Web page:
Tuesday 1 October 2013
Born Free....Soy and Dairy Free....
On some days E would cry for more hours than he slept. In the end I videoed him screaming inconsolably (he invariably shut up the second we went into the doctor's surgery) and kept a log of his behaviour. It still took a fifth opinion before a GP suggested it might be a lactose issue, which lead me to do my own research and start wondering if it might be a cow's milk protein intolerance.
I dropped dairy and soy from my diet. Within a few days there was improvement, by ten days my baby was noticeably more settled. By two weeks it was like somebody had swapped him for a different baby altogether. He jumped from the 25th to the 50th centile on his growth chart.
I think you get into a sort of blitz mentality when you have a newborn. You just do whatever you need to do to get through. Looking back I realise how I swallowed a lot of the guilt and emotion that came along with all this, and that it keeps popping up in odd places every now and again.
I recognise now that I still feel angry with myself for inadvertently hurting my tiny, helpless baby. Look, I know it wasn't my fault, and that I fixed it, but it's hardwired in me to protect him and for those first few vulnerable weeks, unknowingly, I did quite the opposite. I wondered if I'd been selfish to carry on breastfeeding - especially when the GP recommended giving him formula to ensure he had a food source that was allergen free. I've been strict with myself, but even now when he has a bad night, I wonder if it was something I've eaten unknowingly. The couple of times I've slipped up - although they have served to prove that soy and dairy are the issues - have been unbearable. And now the second I'm taken out of control of the food I'm eating, I get horribly paranoid. Is that sauce really dairy free? Do those vegetables really not have butter on them? They're kind of shiny.... I'll always go without rather than risk it. I know it's not forever, but for now, it is often challenging.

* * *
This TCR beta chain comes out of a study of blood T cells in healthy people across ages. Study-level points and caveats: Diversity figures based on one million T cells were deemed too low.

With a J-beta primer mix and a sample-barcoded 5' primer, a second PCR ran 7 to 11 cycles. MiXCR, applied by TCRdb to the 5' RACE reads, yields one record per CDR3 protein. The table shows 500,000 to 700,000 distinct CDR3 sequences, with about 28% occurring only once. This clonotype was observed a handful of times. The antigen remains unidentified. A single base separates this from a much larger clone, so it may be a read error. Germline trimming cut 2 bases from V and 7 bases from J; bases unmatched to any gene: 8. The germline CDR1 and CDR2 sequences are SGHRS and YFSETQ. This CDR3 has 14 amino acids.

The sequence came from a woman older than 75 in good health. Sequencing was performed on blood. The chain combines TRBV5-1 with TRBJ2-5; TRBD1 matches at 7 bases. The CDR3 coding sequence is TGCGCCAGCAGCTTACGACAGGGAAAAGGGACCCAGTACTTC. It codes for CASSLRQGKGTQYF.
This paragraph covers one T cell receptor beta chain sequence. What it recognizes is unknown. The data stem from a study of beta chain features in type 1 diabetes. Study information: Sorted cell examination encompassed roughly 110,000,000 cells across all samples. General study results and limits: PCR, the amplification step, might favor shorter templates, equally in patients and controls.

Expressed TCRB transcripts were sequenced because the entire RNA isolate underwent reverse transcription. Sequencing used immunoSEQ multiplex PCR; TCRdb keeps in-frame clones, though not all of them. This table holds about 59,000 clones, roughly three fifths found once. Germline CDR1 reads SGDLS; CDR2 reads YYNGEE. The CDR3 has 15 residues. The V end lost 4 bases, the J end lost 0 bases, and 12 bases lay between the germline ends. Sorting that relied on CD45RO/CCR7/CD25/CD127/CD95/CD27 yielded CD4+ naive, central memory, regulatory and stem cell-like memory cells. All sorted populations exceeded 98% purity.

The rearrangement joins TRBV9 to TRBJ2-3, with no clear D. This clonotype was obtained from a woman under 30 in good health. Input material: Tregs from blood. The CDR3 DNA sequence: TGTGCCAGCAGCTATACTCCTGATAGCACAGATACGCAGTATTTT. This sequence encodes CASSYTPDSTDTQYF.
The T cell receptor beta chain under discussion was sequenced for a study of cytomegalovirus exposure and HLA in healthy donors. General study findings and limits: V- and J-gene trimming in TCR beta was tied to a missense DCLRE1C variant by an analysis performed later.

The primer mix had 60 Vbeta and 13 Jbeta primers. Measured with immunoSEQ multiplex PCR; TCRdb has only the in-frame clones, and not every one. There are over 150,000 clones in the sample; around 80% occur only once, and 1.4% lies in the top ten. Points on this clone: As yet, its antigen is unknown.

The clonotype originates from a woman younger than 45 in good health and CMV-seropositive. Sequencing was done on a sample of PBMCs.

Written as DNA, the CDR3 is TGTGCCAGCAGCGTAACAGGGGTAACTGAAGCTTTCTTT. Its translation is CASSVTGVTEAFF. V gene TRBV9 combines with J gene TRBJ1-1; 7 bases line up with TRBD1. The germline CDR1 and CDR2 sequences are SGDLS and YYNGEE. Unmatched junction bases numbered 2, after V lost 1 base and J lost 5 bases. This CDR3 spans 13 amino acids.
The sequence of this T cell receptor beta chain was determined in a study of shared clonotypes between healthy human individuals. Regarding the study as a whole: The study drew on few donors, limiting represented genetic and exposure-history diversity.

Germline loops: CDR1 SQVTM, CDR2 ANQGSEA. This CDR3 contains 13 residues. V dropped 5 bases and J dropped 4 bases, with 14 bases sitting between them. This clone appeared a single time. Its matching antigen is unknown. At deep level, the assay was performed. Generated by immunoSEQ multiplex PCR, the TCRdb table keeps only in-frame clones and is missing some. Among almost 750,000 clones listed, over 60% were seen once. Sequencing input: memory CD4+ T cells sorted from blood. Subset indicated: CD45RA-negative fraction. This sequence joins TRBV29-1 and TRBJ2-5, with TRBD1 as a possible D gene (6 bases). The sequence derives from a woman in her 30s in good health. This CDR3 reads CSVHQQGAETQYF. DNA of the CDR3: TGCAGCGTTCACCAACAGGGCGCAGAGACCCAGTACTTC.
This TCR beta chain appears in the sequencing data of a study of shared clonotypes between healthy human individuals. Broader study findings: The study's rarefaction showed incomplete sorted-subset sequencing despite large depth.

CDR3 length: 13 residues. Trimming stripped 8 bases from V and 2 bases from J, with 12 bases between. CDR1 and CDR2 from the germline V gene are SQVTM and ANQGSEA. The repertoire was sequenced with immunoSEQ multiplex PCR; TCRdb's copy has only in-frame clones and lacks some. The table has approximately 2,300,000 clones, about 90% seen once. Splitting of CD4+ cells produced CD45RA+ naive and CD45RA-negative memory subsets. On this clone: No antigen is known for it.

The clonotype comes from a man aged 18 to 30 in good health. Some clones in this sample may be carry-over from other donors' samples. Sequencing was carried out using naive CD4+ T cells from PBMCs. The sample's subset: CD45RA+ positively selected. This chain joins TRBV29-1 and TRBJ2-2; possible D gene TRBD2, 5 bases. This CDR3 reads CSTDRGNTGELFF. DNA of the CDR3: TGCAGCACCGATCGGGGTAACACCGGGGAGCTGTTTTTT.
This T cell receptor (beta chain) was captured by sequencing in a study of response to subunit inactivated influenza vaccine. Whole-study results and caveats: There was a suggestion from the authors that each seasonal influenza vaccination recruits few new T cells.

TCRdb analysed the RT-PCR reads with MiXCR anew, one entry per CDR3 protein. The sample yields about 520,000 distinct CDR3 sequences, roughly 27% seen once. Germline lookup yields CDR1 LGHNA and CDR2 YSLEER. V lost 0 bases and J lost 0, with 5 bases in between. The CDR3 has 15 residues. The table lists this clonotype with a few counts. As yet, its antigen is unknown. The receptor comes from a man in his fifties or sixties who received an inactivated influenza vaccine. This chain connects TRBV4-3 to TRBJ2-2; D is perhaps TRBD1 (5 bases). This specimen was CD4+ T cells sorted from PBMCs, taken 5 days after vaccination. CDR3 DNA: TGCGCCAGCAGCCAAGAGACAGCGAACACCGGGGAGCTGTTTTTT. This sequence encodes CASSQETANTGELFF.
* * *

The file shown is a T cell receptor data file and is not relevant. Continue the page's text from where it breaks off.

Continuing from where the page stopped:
Luckily at home we're used to fussy diets. My husband is a vegan, so I'm already well-versed in products that sneak whey in where you're least expecting it. He gets his protein from soy though, so most nights I make two versions of the same meal so we don't drop apart from malnutrition. Not ideal when you have a newborn, but has made me the world's fastest cook. And I have so many recipes that you can put sausages in at the end. Also -Boot's chewable calcium supplements. They taste like vanilla sweets. Amazing.
So now we're coming up to 19 weeks, with a happy, healthy, energetic little boy. The diet thing can definitely be done, although I'm still taking each day as it comes. I wish there had been more information out there for me in those early weeks - as many as 2% of babies experience some form of dairy intolerance, and a lot of those go undiagnosed for months. I can't imagine how I would feel now if I'd listened to those doctors and gone home and put up with it. For weeks I felt on the verge of depression - convinced I was imagining everything and that motherhood was a joyless, murderous trudge that everyone else was able to just get on with. As it turned out, there actually was a happy baby underneath it all.